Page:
Staff Publications

Staff Publications

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    'Staff publications' is the digital repository of Wageningen University & Research

    'Staff publications' contains references to publications authored by Wageningen University staff from 1976 onward.

    Publications authored by the staff of the Research Institutes are available from 1995 onwards.

    Full text documents are added when available. The database is updated daily and currently holds about 240,000 items, of which 72,000 in open access.

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Record number 545559
Title A recipe for success? Learning from the rapid adoption of improved chickpea varieties in Ethiopia
Author(s) Verkaart, Simone; Mausch, Kai; Claessens, Lieven; Giller, Ken E.
Source International Journal of Agricultural Sustainability 17 (2018)1. - ISSN 1473-5903 - p. 34 - 48.
DOI https://doi.org/10.1080/14735903.2018.1559007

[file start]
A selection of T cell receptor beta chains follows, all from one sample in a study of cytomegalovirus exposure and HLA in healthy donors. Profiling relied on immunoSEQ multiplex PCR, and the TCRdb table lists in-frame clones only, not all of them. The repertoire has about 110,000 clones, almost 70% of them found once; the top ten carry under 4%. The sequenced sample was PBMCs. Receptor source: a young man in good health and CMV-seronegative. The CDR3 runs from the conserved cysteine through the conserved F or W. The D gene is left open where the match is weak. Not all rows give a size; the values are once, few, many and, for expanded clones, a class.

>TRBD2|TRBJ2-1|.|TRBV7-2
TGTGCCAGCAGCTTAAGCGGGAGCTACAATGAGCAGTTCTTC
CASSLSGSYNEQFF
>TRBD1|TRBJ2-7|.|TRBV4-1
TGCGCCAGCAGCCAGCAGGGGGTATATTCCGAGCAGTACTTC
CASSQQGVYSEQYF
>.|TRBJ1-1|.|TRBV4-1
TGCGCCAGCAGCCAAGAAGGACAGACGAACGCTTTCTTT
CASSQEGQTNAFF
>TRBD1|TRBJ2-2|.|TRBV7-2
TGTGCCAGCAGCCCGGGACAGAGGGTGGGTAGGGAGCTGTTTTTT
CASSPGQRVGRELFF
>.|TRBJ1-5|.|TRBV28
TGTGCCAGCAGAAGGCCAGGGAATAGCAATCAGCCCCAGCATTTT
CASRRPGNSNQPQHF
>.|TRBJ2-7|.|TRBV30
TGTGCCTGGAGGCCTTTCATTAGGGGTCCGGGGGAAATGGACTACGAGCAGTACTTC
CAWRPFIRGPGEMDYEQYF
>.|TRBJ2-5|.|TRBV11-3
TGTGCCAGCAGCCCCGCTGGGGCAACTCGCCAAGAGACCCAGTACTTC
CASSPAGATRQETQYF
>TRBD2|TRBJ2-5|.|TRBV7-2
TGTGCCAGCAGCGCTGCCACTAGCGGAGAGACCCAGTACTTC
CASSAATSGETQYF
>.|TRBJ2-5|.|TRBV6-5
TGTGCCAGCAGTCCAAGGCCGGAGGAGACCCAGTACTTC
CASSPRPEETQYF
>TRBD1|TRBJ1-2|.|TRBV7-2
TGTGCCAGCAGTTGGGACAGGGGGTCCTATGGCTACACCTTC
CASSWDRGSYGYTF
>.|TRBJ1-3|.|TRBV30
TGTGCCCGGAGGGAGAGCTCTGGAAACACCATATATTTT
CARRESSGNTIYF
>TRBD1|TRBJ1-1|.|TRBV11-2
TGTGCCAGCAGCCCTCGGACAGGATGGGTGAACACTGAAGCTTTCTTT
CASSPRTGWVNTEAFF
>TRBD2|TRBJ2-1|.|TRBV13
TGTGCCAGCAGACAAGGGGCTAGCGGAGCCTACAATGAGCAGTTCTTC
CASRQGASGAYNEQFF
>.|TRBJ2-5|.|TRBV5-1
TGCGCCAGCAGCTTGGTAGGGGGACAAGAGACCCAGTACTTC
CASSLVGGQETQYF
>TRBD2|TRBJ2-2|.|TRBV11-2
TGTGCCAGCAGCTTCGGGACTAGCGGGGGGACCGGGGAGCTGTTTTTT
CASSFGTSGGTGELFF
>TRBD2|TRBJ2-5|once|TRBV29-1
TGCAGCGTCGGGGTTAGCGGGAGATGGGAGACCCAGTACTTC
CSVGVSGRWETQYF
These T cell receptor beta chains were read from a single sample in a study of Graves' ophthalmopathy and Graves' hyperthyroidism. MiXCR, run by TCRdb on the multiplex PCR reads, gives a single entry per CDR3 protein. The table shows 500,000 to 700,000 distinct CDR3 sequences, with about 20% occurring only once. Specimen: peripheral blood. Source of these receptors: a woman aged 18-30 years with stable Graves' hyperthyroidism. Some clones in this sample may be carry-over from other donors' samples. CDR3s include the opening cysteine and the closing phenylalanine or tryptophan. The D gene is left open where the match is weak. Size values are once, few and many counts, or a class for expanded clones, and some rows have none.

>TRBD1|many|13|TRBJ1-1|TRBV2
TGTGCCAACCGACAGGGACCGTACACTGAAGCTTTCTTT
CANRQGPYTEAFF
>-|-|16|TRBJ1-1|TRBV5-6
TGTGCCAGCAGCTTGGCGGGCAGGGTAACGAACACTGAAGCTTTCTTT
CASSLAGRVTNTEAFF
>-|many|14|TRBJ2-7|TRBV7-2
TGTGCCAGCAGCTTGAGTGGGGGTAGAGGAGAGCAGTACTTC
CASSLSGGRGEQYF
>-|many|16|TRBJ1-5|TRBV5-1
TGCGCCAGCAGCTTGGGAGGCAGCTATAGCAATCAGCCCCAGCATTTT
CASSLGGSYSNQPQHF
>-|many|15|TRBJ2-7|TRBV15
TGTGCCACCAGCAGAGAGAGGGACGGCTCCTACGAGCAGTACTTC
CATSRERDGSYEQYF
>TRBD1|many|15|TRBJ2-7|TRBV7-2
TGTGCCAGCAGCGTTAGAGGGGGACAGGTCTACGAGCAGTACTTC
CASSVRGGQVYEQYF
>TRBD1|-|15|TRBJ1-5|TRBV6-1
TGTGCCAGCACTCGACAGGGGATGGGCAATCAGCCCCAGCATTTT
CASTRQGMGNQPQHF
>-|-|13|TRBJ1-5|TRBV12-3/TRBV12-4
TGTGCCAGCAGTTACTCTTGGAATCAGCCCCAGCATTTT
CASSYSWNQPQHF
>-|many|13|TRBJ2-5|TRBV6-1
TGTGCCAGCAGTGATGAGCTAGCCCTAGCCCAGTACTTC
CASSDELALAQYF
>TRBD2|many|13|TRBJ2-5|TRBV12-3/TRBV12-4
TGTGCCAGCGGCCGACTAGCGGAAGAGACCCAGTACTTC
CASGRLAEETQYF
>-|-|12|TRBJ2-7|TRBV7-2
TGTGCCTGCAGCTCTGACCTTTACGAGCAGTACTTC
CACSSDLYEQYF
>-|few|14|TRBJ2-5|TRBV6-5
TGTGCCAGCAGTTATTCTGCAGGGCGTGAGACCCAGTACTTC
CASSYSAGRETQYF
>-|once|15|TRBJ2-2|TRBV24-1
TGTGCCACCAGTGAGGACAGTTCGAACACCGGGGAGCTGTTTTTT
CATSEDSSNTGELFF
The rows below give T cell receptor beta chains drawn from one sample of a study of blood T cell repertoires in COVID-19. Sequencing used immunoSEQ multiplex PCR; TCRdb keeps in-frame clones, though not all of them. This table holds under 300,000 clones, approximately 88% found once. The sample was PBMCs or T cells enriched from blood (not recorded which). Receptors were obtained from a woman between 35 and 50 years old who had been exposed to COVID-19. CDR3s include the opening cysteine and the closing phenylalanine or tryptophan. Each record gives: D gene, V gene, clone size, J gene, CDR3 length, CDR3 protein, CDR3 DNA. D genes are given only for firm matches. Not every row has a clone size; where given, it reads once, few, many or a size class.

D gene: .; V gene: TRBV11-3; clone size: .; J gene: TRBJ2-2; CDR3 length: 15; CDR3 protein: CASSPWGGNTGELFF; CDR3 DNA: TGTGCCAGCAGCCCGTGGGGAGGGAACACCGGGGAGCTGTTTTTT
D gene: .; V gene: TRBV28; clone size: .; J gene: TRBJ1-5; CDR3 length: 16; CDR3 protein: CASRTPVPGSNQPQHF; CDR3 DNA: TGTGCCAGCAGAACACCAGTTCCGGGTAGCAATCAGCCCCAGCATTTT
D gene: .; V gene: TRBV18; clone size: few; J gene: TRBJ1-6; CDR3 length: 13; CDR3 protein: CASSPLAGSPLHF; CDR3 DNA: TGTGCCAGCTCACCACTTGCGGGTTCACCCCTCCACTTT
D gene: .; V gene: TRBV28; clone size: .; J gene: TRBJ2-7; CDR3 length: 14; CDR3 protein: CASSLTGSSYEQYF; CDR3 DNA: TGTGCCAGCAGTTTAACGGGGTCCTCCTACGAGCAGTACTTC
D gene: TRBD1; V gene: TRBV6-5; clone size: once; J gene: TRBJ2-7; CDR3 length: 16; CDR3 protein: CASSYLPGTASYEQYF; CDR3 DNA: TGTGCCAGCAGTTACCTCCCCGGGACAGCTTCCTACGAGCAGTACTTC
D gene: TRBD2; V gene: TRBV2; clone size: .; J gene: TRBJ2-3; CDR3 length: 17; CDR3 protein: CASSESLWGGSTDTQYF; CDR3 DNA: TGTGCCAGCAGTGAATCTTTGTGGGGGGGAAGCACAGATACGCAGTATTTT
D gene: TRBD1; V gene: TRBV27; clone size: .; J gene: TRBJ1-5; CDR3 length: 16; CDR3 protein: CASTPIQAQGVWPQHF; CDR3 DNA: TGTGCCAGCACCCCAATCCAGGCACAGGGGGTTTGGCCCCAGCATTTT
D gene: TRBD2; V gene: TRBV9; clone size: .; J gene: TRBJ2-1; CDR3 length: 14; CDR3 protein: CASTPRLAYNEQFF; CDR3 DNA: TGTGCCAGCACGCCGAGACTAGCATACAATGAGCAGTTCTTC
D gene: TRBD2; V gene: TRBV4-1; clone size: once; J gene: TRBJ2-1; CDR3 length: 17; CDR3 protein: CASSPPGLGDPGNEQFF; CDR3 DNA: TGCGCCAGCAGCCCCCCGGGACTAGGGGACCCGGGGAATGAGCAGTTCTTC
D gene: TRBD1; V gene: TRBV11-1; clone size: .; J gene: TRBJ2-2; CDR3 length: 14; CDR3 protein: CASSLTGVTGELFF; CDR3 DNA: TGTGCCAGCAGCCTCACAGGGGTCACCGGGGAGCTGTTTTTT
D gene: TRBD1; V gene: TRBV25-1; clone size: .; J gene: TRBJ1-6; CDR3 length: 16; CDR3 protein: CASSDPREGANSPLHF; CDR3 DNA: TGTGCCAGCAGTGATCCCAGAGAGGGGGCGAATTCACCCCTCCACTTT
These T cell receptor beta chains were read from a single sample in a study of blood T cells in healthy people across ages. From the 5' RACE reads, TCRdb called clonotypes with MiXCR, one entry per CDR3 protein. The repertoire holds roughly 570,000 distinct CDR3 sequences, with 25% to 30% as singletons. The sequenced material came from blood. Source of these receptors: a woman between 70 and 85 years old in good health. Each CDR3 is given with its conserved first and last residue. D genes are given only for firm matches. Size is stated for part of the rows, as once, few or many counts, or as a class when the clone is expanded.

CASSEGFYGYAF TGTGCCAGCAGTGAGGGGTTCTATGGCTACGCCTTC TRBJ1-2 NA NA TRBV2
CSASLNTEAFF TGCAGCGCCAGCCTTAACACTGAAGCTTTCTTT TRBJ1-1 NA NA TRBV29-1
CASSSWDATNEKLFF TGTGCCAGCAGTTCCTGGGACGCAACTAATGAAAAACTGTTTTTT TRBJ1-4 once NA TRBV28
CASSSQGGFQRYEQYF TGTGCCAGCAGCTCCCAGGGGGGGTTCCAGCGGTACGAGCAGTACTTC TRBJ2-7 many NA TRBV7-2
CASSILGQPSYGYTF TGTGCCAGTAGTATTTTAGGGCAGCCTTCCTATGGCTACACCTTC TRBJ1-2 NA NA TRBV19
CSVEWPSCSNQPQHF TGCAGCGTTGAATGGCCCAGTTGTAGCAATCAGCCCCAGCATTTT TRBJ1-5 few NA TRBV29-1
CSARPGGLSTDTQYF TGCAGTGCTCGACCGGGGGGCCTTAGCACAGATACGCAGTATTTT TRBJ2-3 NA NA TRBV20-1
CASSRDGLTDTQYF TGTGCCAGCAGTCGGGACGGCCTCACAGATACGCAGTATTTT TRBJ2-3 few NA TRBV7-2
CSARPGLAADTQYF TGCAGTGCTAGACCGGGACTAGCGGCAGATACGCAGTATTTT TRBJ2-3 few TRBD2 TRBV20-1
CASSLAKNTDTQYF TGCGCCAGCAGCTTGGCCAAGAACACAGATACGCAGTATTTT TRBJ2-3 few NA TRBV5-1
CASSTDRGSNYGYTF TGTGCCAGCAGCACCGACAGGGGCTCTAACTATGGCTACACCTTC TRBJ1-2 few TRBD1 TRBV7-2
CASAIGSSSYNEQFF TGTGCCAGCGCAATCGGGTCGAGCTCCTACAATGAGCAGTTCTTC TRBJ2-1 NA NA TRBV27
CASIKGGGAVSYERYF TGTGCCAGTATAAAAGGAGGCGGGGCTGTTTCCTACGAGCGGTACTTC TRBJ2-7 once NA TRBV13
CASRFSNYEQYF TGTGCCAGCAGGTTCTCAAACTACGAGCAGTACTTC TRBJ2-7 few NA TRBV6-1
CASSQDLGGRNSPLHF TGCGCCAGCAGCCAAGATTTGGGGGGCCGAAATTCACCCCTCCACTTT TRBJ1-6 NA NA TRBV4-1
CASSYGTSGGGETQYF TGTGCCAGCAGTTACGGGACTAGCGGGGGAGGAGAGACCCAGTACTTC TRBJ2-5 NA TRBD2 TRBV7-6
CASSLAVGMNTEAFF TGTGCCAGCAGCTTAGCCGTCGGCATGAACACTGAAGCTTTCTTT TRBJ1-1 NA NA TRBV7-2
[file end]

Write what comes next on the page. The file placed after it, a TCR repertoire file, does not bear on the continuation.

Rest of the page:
Department(s) Development Economics
PE&RC
Soil Geography and Landscape
Plant Production Systems
Publication type Refereed Article in a scientific journal
Publication year 2018
Keyword(s) Ethiopia - fixed effects - improved chickpea - panel data - Successful adoption
Abstract

Many studies detail constraints deemed responsible for the limited adoption of new technologies among smallholder farmers in sub-Saharan Africa. By contrast, here we study the conditions that led to the remarkably fast spread of improved chickpea varieties in Ethiopia. Within just seven years, the adoption rate rose from 30 to 80% of the farmers. A combination of factors explains the rapid uptake. Their attraction lay in superior returns and disease resistance. Chickpea was already an important crop for rural households in the studied districts, for both cash income and consumption. Good market access and an easy accessibility of extension services advanced the adoption process. Thus, an attractive technology suitable for rural households in a conducive environment enabled adoption. Our findings prompt us to stress the importance of tailoring agricultural innovations to the realities and demands of rural households, and the need to design and deploy interventions on the basis of ex-ante knowledge on factors potentially determining their success or failure.

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